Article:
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Deer impact: How much fleets pay in downtime and collision costs

May 18, 2023
Fleets and collision repair experts explain how costs can rack up after running into a deer on the road.

Editor's Note: This is Part One of a two-part story.

Ah, springtime in the Midwest! The time of rebirth, renewal, and warmer weather. Blossoming trees of pink and white paint the hills, while the air is filled with their sweet fragrance, along with bustling birds making nests and busy bees collecting pollen. But there’s also a danger that should strike fear into the hearts of fleet maintenance managers. Deadly animals—who also know plenty about the birds and bees and got busy last fall—are starting to spawn new deceptively adorable offspring that will soon terrorize the roadways, indiscriminately throwing their weight and antlers around like they own the place. Yes, we’re talking about deer.

According to State Farm, 1.9 million collisions between deer and vehicles occurred in the U.S. between July 2021 and June 2022, with the most auto claims made in Pennsylvania (156,176). But you are more likely to hit a deer in neighboring West Virginia, where the country roads are far more precarious than John Denver would have you believe. You have a 1 in 35 chance of striking a deer or other animals there. This not only results in deer becoming roadside venison, but puts people’s lives at risk. The Ohio State Highway Patrol reported that from 2017 through August 2022, there were 101,912 deer-vehicle collisions and 31 people were killed in the Buckeye State. Twenty of these were riding motorcycles, but deer can instill a sense of dread in the heavy-duty trucking sector.

“It’s a little unnerving at night when you’re looking out and you just see these eyes looking back at you all along the side of the road,” sighed Taki Darakos, VP of maintenance at Pitt Ohio, a carrier that often performs linehaul operations at night through West Virginia.

Darakos feels uneasy because he knows even hulking heavy-duty trucks are at risk when these hoofed menaces dart across the highway. A solid deer impact won’t total one of Pitt’s Mack Anthems but could damage the hood, body, and grille. And these collisions lead to extended downtime—on average two days or more—and expensive repairs. That’s why fleets should go beyond telling drivers to just be more alert during certain times of day and year; they should also take preventive action through spec’ing grille guards and preparing the technicians in the bay for the inevitable mess with a proper action plan.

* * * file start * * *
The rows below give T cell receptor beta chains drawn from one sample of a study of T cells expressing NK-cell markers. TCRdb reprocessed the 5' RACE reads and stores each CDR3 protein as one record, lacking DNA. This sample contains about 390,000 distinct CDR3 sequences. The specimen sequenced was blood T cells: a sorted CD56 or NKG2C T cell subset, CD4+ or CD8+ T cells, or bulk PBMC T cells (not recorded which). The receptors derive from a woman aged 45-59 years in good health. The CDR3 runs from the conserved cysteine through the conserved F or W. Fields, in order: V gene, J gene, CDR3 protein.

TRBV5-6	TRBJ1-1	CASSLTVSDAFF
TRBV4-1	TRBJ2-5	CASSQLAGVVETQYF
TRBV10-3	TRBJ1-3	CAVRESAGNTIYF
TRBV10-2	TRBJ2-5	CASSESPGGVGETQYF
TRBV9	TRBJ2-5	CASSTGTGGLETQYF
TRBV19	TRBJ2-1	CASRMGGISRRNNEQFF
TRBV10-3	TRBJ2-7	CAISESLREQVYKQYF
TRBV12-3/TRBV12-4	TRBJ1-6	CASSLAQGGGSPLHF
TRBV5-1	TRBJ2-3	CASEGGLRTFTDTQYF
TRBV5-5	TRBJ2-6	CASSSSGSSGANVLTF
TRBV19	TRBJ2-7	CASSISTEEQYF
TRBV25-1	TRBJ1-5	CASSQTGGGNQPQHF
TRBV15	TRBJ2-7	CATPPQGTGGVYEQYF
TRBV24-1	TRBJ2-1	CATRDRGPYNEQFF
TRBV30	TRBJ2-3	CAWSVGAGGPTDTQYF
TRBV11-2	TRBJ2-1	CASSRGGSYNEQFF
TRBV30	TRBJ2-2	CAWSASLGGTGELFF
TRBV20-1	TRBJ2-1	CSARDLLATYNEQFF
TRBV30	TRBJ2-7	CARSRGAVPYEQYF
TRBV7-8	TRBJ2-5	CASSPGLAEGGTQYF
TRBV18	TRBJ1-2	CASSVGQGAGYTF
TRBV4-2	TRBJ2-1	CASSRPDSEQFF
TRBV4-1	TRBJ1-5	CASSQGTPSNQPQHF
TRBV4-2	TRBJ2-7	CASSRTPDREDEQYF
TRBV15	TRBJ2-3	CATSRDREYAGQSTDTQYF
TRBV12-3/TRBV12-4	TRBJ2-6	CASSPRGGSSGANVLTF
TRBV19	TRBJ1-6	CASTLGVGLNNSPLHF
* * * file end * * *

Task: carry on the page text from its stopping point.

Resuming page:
First, let's look at the potential cost of a deer strike and the impact on uptime.

The damage

“Typically, if there’s a deer strike without a grille guard, there’s a good chance that truck can be immobilized,” Darakos said. “You could lose the radiator charge air cooler—if you’re running collision mitigation, there’s a good chance you’re gonna take out the radar unit. Depending on just where the deer is when you hit it, you could have a $10,000 or $12,000 strike.”

And during the deer rutting season in October and November, Darakos said Pitt will hit upwards of 150 deer. The fleet has 800 Class 8 tractors and 600 straight trucks. Many of these operate in city delivery applications where speeds are slower and deer scarce. Even considering that, 10% of Pitt’s trucks hit deer per year.

“A big reason why we’re so susceptible to deer strikes is that we run about two-thirds of our tractor fleet in linehaul operations, heading out in early dusk,” he said. “That’s just when a lot of the deer are moving and it just exposes us.”

Robert “Bert” Derrick, manager of fleet maintenance at Pitt Ohio, noted that more than half of the fleet’s 150 deer hits are not severe, though. But even if only 70 are, that leads to $700,000 in repair costs and at least 140 days of uptime lost. This also puts more stress on the body shop, parts department, and other areas of the company.

Related content: How to maximize uptime after a collision

“The damage today is much more expensive than 25 years ago because the deer used to bounce off the bumper,” said Derrick, because truck OEMs implemented fiberglass bodies and bumpers over sturdier metal components for lightweighting purposes. “Now it just crushes the bumper.”